Long after I took the trip I wrote about in The Great Railway Bazaar I went on thinking how I'd gone overland, changing trains across Asia, improvising my trip, rubbing against the world. And reflecting on what I'd seen — the way the unrevisited past is always looping in your dreams. Memory is a ghost train too. Ages later, you still ponder the beautiful face you once glimpsed in a distant country. Or the sight of a noble tree, or a country road, or a happy table in a café, or some angry boys armed with rusty spears shrieking, "Run you life, dim-dim!" — or the sound of a train at night, sounding that precise musical note of train whistles, a diminished third, into the darkness, as you lie in the train, moving through the world as travelers do, "inside the whale."
Thirty-three years went by. I was then twice as old as the person who had ridden those trains, most of them pulled by steam locomotives, boiling across the hinterland of Turkey and India. I loved the symmetry in the time difference. Time passing had become something serious to me, embodied in the process of my growing old. As a young man I regarded the earth as a fixed and trustworthy thing that would see me into my old age; but older, I began to understand transformation as a natural law, something emotional in an undependable world that was visibly spoiled. It is only with age that you acquire the gift to evaluate decay, the epiphany of Wordsworth, the wisdom of wabi-sabi: nothing is perfect, nothing is complete, nothing lasts.
"Without change there can be no nostalgia," a friend once said to me, and I realized that what I began to witness was not just change and decay, but imminent extinction. Had my long-ago itinerary changed as much as me? I had the idea of taking the same trip again, traveling in my own footsteps — a serious enterprise, but the sort of trip that younger, opportunistic punks often take to make a book and get famous. (The list is very long and includes travelers' books in the footsteps of Graham Greene, George Orwell, Robert Louis Stevenson, Leonard Woolf, Joseph Conrad, Mister Kurtz, H. M. Stanley, Leopold Bloom, Saint Paul, Basho, Jesus, and Buddha.)
The best of travel seems to exist outside of time, as though the years of travel are not deducted from your life. Travel also holds the magical possibility of reinvention: that you might find a place you love, to begin a new life and never go home. In a distant place no one knows you — nearly always a plus. And you can pretend, in travel, to be different from the person you are, unattached, enigmatic, younger, richer or poorer, anyone you choose to be, the rebirth that many travelers experience if they go far enough.
The decision to return to any early scene in your life is dangerous but irresistible, not as a search for lost time but for the grotesquerie of what happened since. In most cases it is like meeting an old lover years later and hardly recognizing the object of desire in this funny-looking and bruised old fruit. We all live with fantasies of transformation. Live long enough and you see them enacted — the young made old, the road improved, houses where there were once fields; and their opposites, a good school turned into a ruin, a river poisoned, a pond shrunk and filled with trash, and dismal reports: "He's dead," "She's huge," "She committed suicide," "He's now prime minister," "He's in jail," "You can't go there anymore."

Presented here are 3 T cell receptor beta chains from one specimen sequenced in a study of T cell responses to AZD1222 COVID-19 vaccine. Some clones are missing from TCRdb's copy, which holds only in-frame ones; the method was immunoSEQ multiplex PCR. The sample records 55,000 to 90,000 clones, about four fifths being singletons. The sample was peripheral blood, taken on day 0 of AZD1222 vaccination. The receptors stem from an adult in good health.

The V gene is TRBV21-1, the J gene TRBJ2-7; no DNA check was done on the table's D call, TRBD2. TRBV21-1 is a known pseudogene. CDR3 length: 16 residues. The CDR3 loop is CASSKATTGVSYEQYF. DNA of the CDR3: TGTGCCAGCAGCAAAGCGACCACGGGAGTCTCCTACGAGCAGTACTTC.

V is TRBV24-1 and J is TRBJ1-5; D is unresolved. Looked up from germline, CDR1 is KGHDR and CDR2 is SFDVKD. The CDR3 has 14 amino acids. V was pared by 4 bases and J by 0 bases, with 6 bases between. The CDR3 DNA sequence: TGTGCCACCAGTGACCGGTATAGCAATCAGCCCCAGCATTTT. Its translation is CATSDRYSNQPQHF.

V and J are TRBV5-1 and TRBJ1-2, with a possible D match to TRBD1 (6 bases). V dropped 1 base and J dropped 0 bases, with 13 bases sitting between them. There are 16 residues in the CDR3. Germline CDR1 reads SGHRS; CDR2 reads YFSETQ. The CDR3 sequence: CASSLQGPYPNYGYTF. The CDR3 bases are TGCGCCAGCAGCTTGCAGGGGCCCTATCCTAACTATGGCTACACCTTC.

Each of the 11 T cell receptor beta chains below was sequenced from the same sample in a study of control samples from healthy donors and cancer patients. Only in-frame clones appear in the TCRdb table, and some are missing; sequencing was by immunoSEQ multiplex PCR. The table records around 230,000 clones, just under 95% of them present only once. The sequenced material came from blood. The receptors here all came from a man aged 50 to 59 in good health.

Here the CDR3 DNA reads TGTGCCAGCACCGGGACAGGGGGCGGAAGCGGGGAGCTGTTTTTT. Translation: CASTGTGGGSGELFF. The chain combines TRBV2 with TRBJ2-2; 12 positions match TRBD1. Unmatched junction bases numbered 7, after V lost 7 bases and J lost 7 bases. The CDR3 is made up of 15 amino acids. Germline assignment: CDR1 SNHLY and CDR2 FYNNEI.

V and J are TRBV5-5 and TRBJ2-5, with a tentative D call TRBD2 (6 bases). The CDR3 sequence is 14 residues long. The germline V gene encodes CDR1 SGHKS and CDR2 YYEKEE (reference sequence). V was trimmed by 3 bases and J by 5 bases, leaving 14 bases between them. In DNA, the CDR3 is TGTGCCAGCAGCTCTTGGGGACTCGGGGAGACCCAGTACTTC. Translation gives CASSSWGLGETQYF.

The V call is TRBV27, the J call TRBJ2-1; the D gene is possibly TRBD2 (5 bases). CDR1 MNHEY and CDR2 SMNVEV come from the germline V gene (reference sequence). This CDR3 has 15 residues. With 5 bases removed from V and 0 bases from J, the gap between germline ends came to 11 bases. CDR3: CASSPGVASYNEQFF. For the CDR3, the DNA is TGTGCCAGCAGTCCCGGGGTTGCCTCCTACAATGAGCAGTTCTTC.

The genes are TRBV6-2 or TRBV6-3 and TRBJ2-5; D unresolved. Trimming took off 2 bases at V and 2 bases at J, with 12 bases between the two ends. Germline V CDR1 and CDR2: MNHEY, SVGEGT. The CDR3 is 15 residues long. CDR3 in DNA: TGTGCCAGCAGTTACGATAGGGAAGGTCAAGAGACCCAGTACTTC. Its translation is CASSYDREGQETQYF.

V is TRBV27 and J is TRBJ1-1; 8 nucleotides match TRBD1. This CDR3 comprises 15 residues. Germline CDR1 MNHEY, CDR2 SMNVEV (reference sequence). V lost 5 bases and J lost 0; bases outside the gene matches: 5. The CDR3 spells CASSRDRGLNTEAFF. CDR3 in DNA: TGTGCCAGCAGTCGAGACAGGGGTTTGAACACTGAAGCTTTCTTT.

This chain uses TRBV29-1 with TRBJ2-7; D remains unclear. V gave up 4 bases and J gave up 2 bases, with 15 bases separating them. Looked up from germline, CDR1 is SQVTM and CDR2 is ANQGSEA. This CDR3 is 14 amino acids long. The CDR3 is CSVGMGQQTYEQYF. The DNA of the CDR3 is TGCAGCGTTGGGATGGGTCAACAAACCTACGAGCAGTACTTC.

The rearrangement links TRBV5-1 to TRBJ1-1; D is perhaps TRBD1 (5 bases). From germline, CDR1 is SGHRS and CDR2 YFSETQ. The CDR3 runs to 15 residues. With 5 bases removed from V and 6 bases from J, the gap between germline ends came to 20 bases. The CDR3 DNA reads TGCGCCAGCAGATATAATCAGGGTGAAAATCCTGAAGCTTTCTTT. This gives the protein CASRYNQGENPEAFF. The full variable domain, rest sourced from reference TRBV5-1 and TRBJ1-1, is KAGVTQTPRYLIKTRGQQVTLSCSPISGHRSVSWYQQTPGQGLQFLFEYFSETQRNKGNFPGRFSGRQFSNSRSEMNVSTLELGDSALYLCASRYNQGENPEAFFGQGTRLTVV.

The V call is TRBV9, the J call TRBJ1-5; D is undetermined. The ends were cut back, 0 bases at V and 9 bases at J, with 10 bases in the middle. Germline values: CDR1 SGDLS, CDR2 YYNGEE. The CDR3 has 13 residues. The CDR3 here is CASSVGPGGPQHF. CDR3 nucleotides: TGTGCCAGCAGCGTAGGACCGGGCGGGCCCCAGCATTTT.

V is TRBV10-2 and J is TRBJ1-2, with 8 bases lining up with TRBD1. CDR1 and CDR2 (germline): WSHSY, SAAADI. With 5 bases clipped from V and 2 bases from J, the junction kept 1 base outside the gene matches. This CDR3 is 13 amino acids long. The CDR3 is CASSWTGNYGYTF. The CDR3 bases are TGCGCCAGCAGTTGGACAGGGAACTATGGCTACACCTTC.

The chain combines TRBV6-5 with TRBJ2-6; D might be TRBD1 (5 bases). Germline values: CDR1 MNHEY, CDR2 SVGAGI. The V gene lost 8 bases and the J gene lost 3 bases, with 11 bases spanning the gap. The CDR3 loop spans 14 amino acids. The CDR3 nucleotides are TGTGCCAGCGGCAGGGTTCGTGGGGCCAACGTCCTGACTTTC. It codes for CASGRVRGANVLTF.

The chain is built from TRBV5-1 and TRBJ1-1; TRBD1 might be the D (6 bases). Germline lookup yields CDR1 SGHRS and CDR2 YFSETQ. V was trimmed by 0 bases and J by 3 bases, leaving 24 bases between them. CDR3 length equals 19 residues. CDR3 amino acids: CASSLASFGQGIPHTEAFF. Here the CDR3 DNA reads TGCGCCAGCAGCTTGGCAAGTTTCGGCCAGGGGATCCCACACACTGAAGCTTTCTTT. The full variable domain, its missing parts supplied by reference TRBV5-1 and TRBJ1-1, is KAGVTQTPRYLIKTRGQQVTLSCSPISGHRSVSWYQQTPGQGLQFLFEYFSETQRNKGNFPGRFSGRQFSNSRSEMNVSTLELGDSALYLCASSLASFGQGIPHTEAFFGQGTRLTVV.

A great satisfaction in growing old — one of many — is assuming the role of a witness to the wobbling of the world and seeing irreversible changes. The downside, besides the tedium of listening to the delusions of the young, is hearing the same hackneyed opinions over and over, not just those of callow youth but, much worse and seemingly criminal, the opinions of even callower people who ought to know better, all the lies about war and fear and progress and the enemy — the world as a wheel of repetition. They — I should say "we" — are bored by things we've heard a million times before, books we've dismissed, the discoveries that are not new, the proposed solutions that will solve nothing. "I can tell that I am growing old," says the narrator in Borges's story "The Congress." "One unmistakable sign is the fact that I find novelty neither interesting nor surprising, perhaps because I see nothing essentially new in it — it's little more than timid variations on what's already been."
Older people are perceived as cynics and misanthropes — but no, they are simply people who have at last heard the still, sad music of humanity played by an inferior rock band howling for fame. Going back and retracing my footsteps — a glib, debunking effort for a shallower, younger, impressionable writer — would be for me a way of seeing who I was, where I went, and what subsequently happened to the places I had seen.
Since I will never write the autobiography I once envisioned — volume one, Who I Was; volume two, I Told You So — writing about travel has become a way of making sense of my life, the nearest I will come to autobiography — as the novel is, the short story, and the essay. As Pedro Almodóvar once remarked, "Anything that is not autobiography is plagiarism."
The thing to avoid while in my own footsteps would be the tedious reminiscences of better days, the twittering of the nostalgia bore, whose message is usually I was there and you weren't. "I remember when you could get four of those for a dollar." "There was a big tree in a field where that building is now." "In my day . . ."
Oh, shut up!
Excerpted from Ghost Train to the Eastern Star by Paul Theroux, copyright @ 2008. Reprinted with permission of Houghton Mifflin Harcourt Publishing Company. All rights reserved.